“Will you stop calling me that?” Clark gritted his teeth and took a deep breath. “Let me get this straight, you want me to tell the media that I was trespassing to what? Cram my tongue down your throat in an aggressive act of interstellar warfare?”
“Don’t be ridiculous. They can’t see what we’re doing in the picture and the article is nothing but yellow journalism. The fact that anyone believes it at all is astounding.”
“It’s true though,” Clark whispered.
“Truth is in the eye of the beholder,” Lex said. “Fine, how about if I announce that it was a misunderstanding over my latest research into defensive lasers? That way we both come out clean.”
Clark dropped his eyes to Lex’s desk, tracing the whorls in the wood with his finger. “You want to lie about it, pretend like it never happened?”
“Yes,” Lex said. “We have to put a stop to the rumors before my campaign is run into the ground. If I schedule a press conference for three o’clock, will you be there?”
“Is this really what you want?” Clark asked hollowly. This whole conversation felt like Lex’s way of rejecting him. He didn’t know what he’d expected to happen, but this wasn’t it.
“Clark,” Lex said softly. “You can’t want this to get out for real.” He pointed a remote at the television in the back of the room, tuning it to Fox News.
“Superman is bad for America. Not only is he an alien from who knows where, illegally working in this country, but now with this sex scandal he’s made an attack on traditional family values,” a man was saying, a copy of the picture from the Daily Planet on the screen next to him. “He’s attacking human values with his hedonistic alien views on sexuality. What are parents supposed to tell their children?”
“That’s insane,” Clark said.
Lex clicked the TV off. “Of course it is, but it’s the reality of the world.”
“It shouldn’t be.” Clark made a decision and straightened up in his chair. “Okay, Lex, I’ll say whatever you want—within reason—but not because of that crap. If you want to deny this thing, whatever it was, then fine. Nothing happened. Back to the status quo. “
Regret flashed over Lex’s face, but Clark didn’t know if he was regretting sleeping with Clark or the fact that it was never going to happen again or even just the fact that he’d been caught at all. Clark wasn’t sure if he wanted to know, but there was one question he needed to know the answer to.
“I’ll read from your script at the press conference, but can you tell me one thing?”
“What are you more ashamed of, being outed or the fact that it was me?”
Lex’s eyes widened. “When did you become such a cynic, Clark? You’re the reason I turned down all of those other men.”
That wasn't the answer he had expected and Clark almost regretted asking. It would have been easier if Lex was rejecting Superman. He was used to that.
“If it makes you feel any better,” Lex continued, “when I’m elected, I intend to legalize gay marriage in the state of Kansas.”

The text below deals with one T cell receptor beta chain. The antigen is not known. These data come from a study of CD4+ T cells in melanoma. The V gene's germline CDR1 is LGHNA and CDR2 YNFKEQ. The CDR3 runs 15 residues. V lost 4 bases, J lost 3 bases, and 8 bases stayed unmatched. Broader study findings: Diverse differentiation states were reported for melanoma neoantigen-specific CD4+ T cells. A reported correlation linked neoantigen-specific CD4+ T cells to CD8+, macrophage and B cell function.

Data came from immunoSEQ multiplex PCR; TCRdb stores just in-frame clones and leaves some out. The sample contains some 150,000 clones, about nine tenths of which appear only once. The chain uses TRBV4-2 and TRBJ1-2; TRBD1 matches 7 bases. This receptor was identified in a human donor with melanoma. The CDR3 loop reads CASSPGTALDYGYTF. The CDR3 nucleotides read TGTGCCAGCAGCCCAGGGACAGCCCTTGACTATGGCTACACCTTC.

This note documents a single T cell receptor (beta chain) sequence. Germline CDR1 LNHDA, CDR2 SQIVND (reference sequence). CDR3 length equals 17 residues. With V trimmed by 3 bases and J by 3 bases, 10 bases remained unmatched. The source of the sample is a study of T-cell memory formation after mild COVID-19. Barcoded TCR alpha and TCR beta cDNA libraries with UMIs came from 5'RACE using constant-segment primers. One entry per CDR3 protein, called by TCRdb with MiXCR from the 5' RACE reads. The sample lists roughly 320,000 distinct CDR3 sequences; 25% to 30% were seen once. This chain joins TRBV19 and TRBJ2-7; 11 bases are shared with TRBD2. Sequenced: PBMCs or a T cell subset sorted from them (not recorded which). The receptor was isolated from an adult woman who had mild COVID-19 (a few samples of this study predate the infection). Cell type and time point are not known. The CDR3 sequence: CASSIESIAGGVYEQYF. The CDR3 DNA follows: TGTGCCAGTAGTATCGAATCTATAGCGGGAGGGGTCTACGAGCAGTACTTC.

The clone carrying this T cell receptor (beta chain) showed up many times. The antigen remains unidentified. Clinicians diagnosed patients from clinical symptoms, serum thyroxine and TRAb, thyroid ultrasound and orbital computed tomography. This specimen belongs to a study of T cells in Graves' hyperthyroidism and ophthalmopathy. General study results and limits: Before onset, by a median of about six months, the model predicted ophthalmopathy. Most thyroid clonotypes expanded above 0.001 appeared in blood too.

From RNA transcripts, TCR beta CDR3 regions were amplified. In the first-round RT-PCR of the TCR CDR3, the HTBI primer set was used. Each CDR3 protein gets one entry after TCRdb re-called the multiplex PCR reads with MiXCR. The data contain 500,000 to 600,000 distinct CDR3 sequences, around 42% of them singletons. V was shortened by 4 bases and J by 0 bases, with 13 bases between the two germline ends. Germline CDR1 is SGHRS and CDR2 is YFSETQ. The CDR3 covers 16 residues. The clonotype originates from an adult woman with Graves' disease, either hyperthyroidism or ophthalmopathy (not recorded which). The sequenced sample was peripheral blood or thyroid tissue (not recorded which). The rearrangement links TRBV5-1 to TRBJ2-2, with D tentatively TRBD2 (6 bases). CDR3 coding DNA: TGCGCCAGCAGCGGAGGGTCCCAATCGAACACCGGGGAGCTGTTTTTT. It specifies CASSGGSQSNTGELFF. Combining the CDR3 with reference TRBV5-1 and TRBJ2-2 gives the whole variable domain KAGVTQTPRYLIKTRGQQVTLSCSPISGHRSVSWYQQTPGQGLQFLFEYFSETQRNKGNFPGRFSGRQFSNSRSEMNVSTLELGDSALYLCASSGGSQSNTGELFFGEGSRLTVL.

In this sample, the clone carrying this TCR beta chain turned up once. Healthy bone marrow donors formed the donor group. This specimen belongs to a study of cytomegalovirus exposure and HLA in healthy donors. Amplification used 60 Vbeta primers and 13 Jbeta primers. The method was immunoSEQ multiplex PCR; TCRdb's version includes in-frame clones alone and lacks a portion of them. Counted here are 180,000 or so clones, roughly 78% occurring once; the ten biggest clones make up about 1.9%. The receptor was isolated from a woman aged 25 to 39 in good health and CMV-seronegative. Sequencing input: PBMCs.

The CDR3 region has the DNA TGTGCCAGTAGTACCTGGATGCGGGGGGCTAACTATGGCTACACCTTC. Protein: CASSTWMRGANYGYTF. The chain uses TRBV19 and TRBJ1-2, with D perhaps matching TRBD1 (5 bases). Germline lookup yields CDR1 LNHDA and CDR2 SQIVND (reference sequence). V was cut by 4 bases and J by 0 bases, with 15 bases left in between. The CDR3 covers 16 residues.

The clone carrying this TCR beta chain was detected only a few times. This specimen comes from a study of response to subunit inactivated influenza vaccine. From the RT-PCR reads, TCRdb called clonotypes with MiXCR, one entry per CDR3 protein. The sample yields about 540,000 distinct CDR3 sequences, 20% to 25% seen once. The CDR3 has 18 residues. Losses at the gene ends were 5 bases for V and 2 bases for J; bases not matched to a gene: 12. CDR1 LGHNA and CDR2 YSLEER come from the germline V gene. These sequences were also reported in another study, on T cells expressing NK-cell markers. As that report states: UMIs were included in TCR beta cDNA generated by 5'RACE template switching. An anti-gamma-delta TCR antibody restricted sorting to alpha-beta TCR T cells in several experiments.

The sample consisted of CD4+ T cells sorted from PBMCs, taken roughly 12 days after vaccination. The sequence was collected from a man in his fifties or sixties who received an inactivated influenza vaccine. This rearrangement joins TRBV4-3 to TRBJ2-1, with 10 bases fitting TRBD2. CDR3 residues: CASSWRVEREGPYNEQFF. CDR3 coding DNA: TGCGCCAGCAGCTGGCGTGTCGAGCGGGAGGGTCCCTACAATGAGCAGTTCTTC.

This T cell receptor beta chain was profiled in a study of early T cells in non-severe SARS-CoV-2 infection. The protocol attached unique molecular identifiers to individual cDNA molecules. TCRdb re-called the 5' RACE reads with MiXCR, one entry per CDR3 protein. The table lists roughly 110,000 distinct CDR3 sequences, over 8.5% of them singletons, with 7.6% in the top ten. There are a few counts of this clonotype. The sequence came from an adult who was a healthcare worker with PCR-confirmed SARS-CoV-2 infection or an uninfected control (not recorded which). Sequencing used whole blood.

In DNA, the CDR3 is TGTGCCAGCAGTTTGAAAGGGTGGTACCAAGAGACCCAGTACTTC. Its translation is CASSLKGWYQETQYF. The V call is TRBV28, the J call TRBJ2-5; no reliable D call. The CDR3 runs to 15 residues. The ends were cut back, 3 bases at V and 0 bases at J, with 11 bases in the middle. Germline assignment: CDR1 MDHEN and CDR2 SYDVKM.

“In your second term, no doubt,” Clark said bitterly. “When you don’t have to worry about reelection. Or maybe you’ll just wait until the end of your presidency?” When Lex didn’t deny it, Clark stood up.
“What exactly do you want from me, Clark?” Lex asked, tiredly. “This isn’t my fault.”
“Are you saying it’s mine?” Clark asked, a decade of fighting Lex making him defensive. “All right then, it’s my fault for thinking that anything would be different this time—that we could start over. I won’t make that mistake again.”
Clark turned and left the room, refusing to go to super speed until he was all the way down the hall, hoping that Lex would stop him, but he didn’t.
Clark stared at the blinking cursor. He was pretty sure it was mocking him, because he’d only managed to write three words in the last hour. He just didn’t know what to say. Perry had insisted that he get an interview with Superman about the sex scandal, refusing to accept the article he’d tried to turn in about Superman’s work with flood victims in Bangladesh. Perry hadn’t even looked at that article. At least Lois was out of town following a lead, or she would have probably jumped off of a roof just to get an exclusive.
He sighed and glanced at his phone as it started buzzing. Chloe again. She’d called five times in the last hour alone, but he wasn’t in the mood to talk to anybody, so he had been letting all of calls go to voicemail. He didn’t want to lie to Chloe--he lied to enough people in his life already--but he wasn’t sure what to tell her.
Talking to his mom had been hard enough, but Clark hadn’t had a choice there. It was bad enough that she’d been blindsided by the article, he wasn’t going to leave her hanging without an explanation. He’d actually gone straight to Smallville from Lex’s office and told her the truth—the whole truth—before the press conference. It had been one of the most uncomfortable conversations of his life and he was afraid she was never going to look at him the same way again.